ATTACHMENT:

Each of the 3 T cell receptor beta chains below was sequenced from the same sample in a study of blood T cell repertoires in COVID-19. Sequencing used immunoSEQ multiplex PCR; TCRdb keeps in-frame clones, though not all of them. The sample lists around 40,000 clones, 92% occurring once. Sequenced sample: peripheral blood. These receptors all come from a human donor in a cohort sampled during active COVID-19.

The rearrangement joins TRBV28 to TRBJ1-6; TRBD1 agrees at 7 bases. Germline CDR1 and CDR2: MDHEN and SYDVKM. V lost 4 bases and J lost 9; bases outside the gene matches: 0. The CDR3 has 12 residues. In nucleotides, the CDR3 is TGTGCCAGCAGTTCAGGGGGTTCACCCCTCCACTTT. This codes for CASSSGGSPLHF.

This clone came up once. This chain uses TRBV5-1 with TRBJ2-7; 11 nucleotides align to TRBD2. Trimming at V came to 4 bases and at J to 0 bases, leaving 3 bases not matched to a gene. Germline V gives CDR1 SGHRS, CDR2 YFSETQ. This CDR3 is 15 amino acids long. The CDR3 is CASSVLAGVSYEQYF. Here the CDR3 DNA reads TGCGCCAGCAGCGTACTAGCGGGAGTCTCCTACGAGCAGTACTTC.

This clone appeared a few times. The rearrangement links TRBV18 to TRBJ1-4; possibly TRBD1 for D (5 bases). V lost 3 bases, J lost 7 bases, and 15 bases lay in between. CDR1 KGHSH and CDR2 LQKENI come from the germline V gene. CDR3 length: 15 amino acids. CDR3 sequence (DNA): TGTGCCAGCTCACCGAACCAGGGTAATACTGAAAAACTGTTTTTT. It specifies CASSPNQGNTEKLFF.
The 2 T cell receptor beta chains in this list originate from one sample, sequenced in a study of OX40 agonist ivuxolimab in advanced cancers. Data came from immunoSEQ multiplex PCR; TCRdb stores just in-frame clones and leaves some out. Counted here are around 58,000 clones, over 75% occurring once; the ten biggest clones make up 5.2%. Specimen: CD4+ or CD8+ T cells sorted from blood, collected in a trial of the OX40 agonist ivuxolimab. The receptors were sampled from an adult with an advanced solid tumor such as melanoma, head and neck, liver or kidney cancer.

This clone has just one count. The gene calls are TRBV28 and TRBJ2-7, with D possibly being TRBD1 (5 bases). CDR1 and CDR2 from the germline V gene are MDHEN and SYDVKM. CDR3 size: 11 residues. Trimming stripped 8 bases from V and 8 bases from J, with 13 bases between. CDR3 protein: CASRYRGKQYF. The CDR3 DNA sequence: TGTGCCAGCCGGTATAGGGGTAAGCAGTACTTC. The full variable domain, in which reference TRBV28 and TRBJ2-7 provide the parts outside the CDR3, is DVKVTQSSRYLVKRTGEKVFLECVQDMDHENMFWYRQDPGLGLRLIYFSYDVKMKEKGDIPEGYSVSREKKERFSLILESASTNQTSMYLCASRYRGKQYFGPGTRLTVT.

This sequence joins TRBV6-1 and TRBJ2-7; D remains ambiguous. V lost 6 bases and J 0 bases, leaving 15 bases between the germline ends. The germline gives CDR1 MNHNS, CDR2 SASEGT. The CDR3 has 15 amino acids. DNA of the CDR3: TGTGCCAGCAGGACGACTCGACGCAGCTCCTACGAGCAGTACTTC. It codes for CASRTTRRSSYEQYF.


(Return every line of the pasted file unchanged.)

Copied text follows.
Each of the 3 T cell receptor beta chains below was sequenced from the same sample in a study of blood T cell repertoires in COVID-19. Sequencing used immunoSEQ multiplex PCR; TCRdb keeps in-frame clones, though not all of them. The sample lists around 40,000 clones, 92% occurring once. Sequenced sample: peripheral blood. These receptors all come from a human donor in a cohort sampled during active COVID-19.

The rearrangement joins TRBV28 to TRBJ1-6; TRBD1 agrees at 7 bases. Germline CDR1 and CDR2: MDHEN and SYDVKM. V lost 4 bases and J lost 9; bases outside the gene matches: 0. The CDR3 has 12 residues. In nucleotides, the CDR3 is TGTGCCAGCAGTTCAGGGGGTTCACCCCTCCACTTT. This codes for CASSSGGSPLHF.

This clone came up once. This chain uses TRBV5-1 with TRBJ2-7; 11 nucleotides align to TRBD2. Trimming at V came to 4 bases and at J to 0 bases, leaving 3 bases not matched to a gene. Germline V gives CDR1 SGHRS, CDR2 YFSETQ. This CDR3 is 15 amino acids long. The CDR3 is CASSVLAGVSYEQYF. Here the CDR3 DNA reads TGCGCCAGCAGCGTACTAGCGGGAGTCTCCTACGAGCAGTACTTC.

This clone appeared a few times. The rearrangement links TRBV18 to TRBJ1-4; possibly TRBD1 for D (5 bases). V lost 3 bases, J lost 7 bases, and 15 bases lay in between. CDR1 KGHSH and CDR2 LQKENI come from the germline V gene. CDR3 length: 15 amino acids. CDR3 sequence (DNA): TGTGCCAGCTCACCGAACCAGGGTAATACTGAAAAACTGTTTTTT. It specifies CASSPNQGNTEKLFF.
The 2 T cell receptor beta chains in this list originate from one sample, sequenced in a study of OX40 agonist ivuxolimab in advanced cancers. Data came from immunoSEQ multiplex PCR; TCRdb stores just in-frame clones and leaves some out. Counted here are around 58,000 clones, over 75% occurring once; the ten biggest clones make up 5.2%. Specimen: CD4+ or CD8+ T cells sorted from blood, collected in a trial of the OX40 agonist ivuxolimab. The receptors were sampled from an adult with an advanced solid tumor such as melanoma, head and neck, liver or kidney cancer.

This clone has just one count. The gene calls are TRBV28 and TRBJ2-7, with D possibly being TRBD1 (5 bases). CDR1 and CDR2 from the germline V gene are MDHEN and SYDVKM. CDR3 size: 11 residues. Trimming stripped 8 bases from V and 8 bases from J, with 13 bases between. CDR3 protein: CASRYRGKQYF. The CDR3 DNA sequence: TGTGCCAGCCGGTATAGGGGTAAGCAGTACTTC. The full variable domain, in which reference TRBV28 and TRBJ2-7 provide the parts outside the CDR3, is DVKVTQSSRYLVKRTGEKVFLECVQDMDHENMFWYRQDPGLGLRLIYFSYDVKMKEKGDIPEGYSVSREKKERFSLILESASTNQTSMYLCASRYRGKQYFGPGTRLTVT.

This sequence joins TRBV6-1 and TRBJ2-7; D remains ambiguous. V lost 6 bases and J 0 bases, leaving 15 bases between the germline ends. The germline gives CDR1 MNHNS, CDR2 SASEGT. The CDR3 has 15 amino acids. DNA of the CDR3: TGTGCCAGCAGGACGACTCGACGCAGCTCCTACGAGCAGTACTTC. It codes for CASRTTRRSSYEQYF.